Where Does The U.S. Rank In Heath Care?

Where Does The U.S. Rank In Heath Care?

Published: Sep 16, 2009 at 11:18 pm

Higher than you might think, and higher than the oft-quoted WHO study portrays. The following links are essential reading to understand why Canadian and French healthcare systems are touted as heroic yet the wealthiest from all around the world seek out America for their treatment.

In brief:

Those who cite the WHO rankings typically present them as an objective measure of the relative performance of national health care systems. They are not. The WHO rankings depend crucially on a number of underlying assumptions— some of them logically incoherent, some characterized by substantial uncertainty, and some rooted in ideological beliefs and values that not everyone shares.

The analysts behind the WHO rankings express the hope that their framework “will lay the basis for a shift from ideological discourse on health policy to a more empirical one.” Yet the WHO rankings themselves have a strong ideological component. They include factors that are arguably unrelated to actual health performance, some of which could even improve in response to worse health performance. Even setting those concerns aside, the rankings are still highly sensitive to both measurement error and assumptions about the relative importance of the components. And finally, the WHO rankings reflect implicit value judgments and lifestyle preferences that differ among individuals and across countries.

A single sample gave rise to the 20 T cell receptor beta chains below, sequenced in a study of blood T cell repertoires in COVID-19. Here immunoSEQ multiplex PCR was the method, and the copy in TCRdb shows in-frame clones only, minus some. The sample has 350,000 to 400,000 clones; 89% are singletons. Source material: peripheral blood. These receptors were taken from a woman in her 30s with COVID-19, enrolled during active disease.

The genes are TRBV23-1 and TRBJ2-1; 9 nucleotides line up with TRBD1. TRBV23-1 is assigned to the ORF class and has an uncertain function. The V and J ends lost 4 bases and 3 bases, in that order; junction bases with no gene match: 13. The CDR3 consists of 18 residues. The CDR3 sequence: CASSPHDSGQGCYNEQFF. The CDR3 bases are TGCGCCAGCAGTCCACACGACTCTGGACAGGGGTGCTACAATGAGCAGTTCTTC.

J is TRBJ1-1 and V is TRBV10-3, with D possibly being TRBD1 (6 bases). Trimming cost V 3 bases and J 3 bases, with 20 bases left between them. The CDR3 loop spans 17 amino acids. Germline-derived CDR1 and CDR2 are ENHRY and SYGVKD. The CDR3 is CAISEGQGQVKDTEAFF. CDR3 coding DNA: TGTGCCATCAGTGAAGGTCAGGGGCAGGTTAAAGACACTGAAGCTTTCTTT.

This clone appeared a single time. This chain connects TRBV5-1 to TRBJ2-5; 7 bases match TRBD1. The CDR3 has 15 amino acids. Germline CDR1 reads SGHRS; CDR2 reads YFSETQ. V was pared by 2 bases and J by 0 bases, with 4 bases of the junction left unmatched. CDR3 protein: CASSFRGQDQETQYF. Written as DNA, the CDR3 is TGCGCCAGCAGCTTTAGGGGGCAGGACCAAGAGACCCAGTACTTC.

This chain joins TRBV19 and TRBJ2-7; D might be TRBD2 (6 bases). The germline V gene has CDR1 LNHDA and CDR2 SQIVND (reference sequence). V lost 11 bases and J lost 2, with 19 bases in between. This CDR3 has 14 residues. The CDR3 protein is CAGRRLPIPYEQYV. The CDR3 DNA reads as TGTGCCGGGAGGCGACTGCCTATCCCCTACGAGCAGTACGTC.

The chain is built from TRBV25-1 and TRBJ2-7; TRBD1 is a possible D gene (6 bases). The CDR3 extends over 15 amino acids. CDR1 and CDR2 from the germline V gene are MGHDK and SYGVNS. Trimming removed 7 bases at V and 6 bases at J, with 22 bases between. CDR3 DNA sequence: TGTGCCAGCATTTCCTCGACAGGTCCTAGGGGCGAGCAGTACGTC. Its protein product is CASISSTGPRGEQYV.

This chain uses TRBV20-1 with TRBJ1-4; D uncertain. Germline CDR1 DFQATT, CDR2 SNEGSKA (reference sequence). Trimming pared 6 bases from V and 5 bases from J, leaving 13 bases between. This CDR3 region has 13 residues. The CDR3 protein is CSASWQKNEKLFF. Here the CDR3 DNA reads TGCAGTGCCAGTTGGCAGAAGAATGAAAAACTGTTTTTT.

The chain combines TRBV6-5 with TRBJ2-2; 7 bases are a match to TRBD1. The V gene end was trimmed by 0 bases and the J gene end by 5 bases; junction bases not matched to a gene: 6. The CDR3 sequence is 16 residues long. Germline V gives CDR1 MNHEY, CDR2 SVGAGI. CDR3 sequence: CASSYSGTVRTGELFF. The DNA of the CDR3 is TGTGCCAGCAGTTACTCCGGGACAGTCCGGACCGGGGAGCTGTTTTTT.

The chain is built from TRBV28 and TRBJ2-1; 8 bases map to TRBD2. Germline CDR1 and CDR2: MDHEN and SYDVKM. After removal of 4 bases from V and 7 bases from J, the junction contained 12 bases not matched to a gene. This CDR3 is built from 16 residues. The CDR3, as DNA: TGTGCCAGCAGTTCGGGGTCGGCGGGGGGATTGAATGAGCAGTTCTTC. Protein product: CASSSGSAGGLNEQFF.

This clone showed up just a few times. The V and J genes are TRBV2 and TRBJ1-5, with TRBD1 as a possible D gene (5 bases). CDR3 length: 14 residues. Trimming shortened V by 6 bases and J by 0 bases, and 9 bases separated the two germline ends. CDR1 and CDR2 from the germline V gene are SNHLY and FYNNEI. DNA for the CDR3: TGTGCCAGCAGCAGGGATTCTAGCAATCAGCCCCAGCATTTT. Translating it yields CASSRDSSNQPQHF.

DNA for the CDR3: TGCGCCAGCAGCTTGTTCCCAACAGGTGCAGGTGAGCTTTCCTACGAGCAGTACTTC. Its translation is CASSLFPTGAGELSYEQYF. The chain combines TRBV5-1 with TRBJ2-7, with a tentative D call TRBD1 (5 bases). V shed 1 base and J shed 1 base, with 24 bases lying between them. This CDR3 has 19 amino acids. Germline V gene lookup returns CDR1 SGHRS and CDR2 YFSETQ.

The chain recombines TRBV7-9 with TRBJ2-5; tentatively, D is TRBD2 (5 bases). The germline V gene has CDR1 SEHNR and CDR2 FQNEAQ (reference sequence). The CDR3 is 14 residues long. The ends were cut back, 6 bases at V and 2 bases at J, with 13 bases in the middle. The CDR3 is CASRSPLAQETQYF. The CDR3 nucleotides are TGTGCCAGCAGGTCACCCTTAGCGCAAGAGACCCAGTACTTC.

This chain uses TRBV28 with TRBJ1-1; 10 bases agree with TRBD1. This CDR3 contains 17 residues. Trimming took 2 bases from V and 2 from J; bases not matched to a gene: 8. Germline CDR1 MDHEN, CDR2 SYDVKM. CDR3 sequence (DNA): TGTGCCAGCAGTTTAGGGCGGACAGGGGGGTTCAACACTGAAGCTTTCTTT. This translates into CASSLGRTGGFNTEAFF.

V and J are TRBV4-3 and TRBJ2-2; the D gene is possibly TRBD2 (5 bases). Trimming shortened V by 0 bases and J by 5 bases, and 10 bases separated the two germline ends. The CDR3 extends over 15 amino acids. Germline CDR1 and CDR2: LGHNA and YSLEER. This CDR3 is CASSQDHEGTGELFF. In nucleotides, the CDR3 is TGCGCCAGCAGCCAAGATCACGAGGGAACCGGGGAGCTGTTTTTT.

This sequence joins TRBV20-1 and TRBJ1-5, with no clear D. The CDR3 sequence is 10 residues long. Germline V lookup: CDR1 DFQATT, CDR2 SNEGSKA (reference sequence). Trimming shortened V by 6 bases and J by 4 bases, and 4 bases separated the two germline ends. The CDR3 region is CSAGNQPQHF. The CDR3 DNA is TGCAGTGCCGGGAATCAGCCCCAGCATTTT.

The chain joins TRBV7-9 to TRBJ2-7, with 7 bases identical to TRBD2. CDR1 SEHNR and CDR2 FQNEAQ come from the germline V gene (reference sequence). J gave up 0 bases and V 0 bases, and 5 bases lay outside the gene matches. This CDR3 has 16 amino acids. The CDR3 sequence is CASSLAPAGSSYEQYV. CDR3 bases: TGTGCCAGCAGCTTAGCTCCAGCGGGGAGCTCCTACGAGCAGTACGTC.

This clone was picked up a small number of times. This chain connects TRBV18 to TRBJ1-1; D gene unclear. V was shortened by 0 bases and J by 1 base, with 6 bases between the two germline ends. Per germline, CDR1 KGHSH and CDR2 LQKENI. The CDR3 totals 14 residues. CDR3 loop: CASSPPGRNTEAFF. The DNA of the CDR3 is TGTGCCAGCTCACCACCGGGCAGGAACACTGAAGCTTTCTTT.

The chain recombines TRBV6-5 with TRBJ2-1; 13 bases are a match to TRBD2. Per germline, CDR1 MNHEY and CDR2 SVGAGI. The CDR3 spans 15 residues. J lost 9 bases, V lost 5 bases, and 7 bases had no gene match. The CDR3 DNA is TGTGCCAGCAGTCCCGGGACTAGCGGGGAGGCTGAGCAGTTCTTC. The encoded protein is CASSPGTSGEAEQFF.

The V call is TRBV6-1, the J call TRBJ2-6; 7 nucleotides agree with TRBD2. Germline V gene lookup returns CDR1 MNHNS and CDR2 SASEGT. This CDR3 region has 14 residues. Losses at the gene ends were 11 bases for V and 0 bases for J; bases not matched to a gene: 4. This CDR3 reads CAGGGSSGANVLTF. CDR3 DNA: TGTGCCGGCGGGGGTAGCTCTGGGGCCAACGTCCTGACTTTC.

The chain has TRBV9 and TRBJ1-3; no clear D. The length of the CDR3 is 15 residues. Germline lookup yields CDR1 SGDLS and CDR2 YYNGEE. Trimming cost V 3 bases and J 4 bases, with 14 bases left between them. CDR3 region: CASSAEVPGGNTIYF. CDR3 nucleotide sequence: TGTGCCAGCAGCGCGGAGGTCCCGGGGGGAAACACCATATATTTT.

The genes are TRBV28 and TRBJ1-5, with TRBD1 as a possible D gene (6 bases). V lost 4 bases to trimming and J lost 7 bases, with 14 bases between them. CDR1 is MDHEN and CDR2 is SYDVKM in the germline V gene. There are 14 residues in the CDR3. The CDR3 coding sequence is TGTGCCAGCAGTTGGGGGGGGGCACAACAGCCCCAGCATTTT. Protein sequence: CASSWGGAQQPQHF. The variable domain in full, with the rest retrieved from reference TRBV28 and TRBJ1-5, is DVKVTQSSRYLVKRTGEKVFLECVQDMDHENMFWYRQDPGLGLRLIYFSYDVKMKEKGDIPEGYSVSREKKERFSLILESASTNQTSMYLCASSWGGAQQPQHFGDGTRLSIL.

WHOm Are They Kidding?

Original Cato policy paper on the WHO World Health Report 2000:

WHO’s Fooling Who?